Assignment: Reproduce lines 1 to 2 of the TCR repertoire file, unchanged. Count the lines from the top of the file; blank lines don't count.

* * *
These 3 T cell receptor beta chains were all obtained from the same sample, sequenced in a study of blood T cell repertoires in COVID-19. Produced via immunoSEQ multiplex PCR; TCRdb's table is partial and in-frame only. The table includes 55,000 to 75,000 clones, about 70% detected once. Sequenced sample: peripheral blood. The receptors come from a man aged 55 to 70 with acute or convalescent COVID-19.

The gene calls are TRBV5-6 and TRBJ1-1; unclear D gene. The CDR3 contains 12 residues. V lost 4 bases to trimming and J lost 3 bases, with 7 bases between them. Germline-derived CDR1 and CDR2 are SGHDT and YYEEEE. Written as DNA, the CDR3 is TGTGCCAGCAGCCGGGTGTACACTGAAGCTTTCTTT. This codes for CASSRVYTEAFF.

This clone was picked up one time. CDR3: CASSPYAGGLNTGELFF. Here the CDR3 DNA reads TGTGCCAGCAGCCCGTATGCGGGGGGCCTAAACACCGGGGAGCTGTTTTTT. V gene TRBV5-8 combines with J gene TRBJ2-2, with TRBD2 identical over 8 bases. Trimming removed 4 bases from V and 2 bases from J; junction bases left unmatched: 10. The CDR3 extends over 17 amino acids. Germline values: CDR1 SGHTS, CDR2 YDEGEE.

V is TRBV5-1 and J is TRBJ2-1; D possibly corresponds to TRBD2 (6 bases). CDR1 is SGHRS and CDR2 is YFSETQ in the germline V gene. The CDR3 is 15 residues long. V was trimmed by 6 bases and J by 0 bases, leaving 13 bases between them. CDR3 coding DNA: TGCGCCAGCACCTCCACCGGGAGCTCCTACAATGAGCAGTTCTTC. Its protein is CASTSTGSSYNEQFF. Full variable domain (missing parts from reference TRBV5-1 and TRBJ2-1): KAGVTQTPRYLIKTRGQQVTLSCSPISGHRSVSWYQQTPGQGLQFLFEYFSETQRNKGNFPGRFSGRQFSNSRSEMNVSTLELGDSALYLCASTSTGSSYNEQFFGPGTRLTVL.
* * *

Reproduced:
These 3 T cell receptor beta chains were all obtained from the same sample, sequenced in a study of blood T cell repertoires in COVID-19. Produced via immunoSEQ multiplex PCR; TCRdb's table is partial and in-frame only. The table includes 55,000 to 75,000 clones, about 70% detected once. Sequenced sample: peripheral blood. The receptors come from a man aged 55 to 70 with acute or convalescent COVID-19.

The gene calls are TRBV5-6 and TRBJ1-1; unclear D gene. The CDR3 contains 12 residues. V lost 4 bases to trimming and J lost 3 bases, with 7 bases between them. Germline-derived CDR1 and CDR2 are SGHDT and YYEEEE. Written as DNA, the CDR3 is TGTGCCAGCAGCCGGGTGTACACTGAAGCTTTCTTT. This codes for CASSRVYTEAFF.